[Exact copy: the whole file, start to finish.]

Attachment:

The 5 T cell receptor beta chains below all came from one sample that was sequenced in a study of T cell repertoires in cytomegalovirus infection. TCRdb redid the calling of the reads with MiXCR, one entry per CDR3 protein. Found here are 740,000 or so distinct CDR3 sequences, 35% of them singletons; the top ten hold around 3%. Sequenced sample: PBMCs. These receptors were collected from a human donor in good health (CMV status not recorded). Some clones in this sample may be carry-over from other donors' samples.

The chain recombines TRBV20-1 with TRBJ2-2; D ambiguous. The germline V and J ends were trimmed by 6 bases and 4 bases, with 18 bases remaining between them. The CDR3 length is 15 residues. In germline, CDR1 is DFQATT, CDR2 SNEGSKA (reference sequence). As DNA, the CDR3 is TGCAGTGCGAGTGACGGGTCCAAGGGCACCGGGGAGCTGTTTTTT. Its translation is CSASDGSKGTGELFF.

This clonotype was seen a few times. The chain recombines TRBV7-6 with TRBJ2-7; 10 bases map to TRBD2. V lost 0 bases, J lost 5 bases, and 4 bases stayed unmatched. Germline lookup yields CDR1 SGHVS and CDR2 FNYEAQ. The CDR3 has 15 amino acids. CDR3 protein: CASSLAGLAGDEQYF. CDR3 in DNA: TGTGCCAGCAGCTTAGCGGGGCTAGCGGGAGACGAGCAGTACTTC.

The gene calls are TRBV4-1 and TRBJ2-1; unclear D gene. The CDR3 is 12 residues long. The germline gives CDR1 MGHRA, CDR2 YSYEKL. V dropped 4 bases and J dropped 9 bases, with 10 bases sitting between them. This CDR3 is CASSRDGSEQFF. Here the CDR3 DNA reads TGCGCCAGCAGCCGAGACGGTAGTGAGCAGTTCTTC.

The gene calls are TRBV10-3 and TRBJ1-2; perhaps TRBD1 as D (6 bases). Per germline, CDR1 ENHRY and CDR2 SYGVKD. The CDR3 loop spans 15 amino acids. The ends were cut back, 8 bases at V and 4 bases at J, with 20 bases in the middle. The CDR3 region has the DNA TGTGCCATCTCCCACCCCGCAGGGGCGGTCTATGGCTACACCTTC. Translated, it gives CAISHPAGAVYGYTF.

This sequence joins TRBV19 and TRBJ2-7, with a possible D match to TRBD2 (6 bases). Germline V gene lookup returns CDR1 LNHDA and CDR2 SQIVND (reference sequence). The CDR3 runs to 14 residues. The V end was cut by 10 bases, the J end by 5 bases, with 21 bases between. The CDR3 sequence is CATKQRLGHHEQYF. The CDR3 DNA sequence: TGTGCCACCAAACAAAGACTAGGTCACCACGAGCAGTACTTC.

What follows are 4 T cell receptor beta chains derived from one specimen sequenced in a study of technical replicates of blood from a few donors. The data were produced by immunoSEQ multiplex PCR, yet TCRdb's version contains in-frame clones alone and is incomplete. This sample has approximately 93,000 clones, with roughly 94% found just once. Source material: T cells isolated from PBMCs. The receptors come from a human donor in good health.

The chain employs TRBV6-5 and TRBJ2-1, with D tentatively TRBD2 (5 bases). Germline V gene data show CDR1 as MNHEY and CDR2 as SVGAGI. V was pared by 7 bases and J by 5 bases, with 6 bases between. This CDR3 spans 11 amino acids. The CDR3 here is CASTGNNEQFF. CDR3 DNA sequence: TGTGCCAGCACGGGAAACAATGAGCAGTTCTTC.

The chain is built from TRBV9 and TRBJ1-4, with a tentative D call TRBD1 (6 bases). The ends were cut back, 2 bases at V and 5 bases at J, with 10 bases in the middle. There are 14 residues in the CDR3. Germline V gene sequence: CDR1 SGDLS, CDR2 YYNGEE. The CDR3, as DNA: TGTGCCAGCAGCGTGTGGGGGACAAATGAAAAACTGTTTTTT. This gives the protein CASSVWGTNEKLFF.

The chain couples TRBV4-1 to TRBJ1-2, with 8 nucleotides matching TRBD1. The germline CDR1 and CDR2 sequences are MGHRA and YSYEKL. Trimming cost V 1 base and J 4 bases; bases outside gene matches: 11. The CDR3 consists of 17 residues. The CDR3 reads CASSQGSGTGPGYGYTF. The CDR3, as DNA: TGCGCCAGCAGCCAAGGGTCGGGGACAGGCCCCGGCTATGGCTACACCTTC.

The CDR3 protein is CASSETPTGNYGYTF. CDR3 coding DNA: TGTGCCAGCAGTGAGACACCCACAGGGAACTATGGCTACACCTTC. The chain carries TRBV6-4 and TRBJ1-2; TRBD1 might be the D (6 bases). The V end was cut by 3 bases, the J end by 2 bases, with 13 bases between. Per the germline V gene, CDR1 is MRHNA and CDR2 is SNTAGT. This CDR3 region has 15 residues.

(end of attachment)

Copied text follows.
The 5 T cell receptor beta chains below all came from one sample that was sequenced in a study of T cell repertoires in cytomegalovirus infection. TCRdb redid the calling of the reads with MiXCR, one entry per CDR3 protein. Found here are 740,000 or so distinct CDR3 sequences, 35% of them singletons; the top ten hold around 3%. Sequenced sample: PBMCs. These receptors were collected from a human donor in good health (CMV status not recorded). Some clones in this sample may be carry-over from other donors' samples.

The chain recombines TRBV20-1 with TRBJ2-2; D ambiguous. The germline V and J ends were trimmed by 6 bases and 4 bases, with 18 bases remaining between them. The CDR3 length is 15 residues. In germline, CDR1 is DFQATT, CDR2 SNEGSKA (reference sequence). As DNA, the CDR3 is TGCAGTGCGAGTGACGGGTCCAAGGGCACCGGGGAGCTGTTTTTT. Its translation is CSASDGSKGTGELFF.

This clonotype was seen a few times. The chain recombines TRBV7-6 with TRBJ2-7; 10 bases map to TRBD2. V lost 0 bases, J lost 5 bases, and 4 bases stayed unmatched. Germline lookup yields CDR1 SGHVS and CDR2 FNYEAQ. The CDR3 has 15 amino acids. CDR3 protein: CASSLAGLAGDEQYF. CDR3 in DNA: TGTGCCAGCAGCTTAGCGGGGCTAGCGGGAGACGAGCAGTACTTC.

The gene calls are TRBV4-1 and TRBJ2-1; unclear D gene. The CDR3 is 12 residues long. The germline gives CDR1 MGHRA, CDR2 YSYEKL. V dropped 4 bases and J dropped 9 bases, with 10 bases sitting between them. This CDR3 is CASSRDGSEQFF. Here the CDR3 DNA reads TGCGCCAGCAGCCGAGACGGTAGTGAGCAGTTCTTC.

The gene calls are TRBV10-3 and TRBJ1-2; perhaps TRBD1 as D (6 bases). Per germline, CDR1 ENHRY and CDR2 SYGVKD. The CDR3 loop spans 15 amino acids. The ends were cut back, 8 bases at V and 4 bases at J, with 20 bases in the middle. The CDR3 region has the DNA TGTGCCATCTCCCACCCCGCAGGGGCGGTCTATGGCTACACCTTC. Translated, it gives CAISHPAGAVYGYTF.

This sequence joins TRBV19 and TRBJ2-7, with a possible D match to TRBD2 (6 bases). Germline V gene lookup returns CDR1 LNHDA and CDR2 SQIVND (reference sequence). The CDR3 runs to 14 residues. The V end was cut by 10 bases, the J end by 5 bases, with 21 bases between. The CDR3 sequence is CATKQRLGHHEQYF. The CDR3 DNA sequence: TGTGCCACCAAACAAAGACTAGGTCACCACGAGCAGTACTTC.

What follows are 4 T cell receptor beta chains derived from one specimen sequenced in a study of technical replicates of blood from a few donors. The data were produced by immunoSEQ multiplex PCR, yet TCRdb's version contains in-frame clones alone and is incomplete. This sample has approximately 93,000 clones, with roughly 94% found just once. Source material: T cells isolated from PBMCs. The receptors come from a human donor in good health.

The chain employs TRBV6-5 and TRBJ2-1, with D tentatively TRBD2 (5 bases). Germline V gene data show CDR1 as MNHEY and CDR2 as SVGAGI. V was pared by 7 bases and J by 5 bases, with 6 bases between. This CDR3 spans 11 amino acids. The CDR3 here is CASTGNNEQFF. CDR3 DNA sequence: TGTGCCAGCACGGGAAACAATGAGCAGTTCTTC.

The chain is built from TRBV9 and TRBJ1-4, with a tentative D call TRBD1 (6 bases). The ends were cut back, 2 bases at V and 5 bases at J, with 10 bases in the middle. There are 14 residues in the CDR3. Germline V gene sequence: CDR1 SGDLS, CDR2 YYNGEE. The CDR3, as DNA: TGTGCCAGCAGCGTGTGGGGGACAAATGAAAAACTGTTTTTT. This gives the protein CASSVWGTNEKLFF.

The chain couples TRBV4-1 to TRBJ1-2, with 8 nucleotides matching TRBD1. The germline CDR1 and CDR2 sequences are MGHRA and YSYEKL. Trimming cost V 1 base and J 4 bases; bases outside gene matches: 11. The CDR3 consists of 17 residues. The CDR3 reads CASSQGSGTGPGYGYTF. The CDR3, as DNA: TGCGCCAGCAGCCAAGGGTCGGGGACAGGCCCCGGCTATGGCTACACCTTC.

The CDR3 protein is CASSETPTGNYGYTF. CDR3 coding DNA: TGTGCCAGCAGTGAGACACCCACAGGGAACTATGGCTACACCTTC. The chain carries TRBV6-4 and TRBJ1-2; TRBD1 might be the D (6 bases). The V end was cut by 3 bases, the J end by 2 bases, with 13 bases between. Per the germline V gene, CDR1 is MRHNA and CDR2 is SNTAGT. This CDR3 region has 15 residues.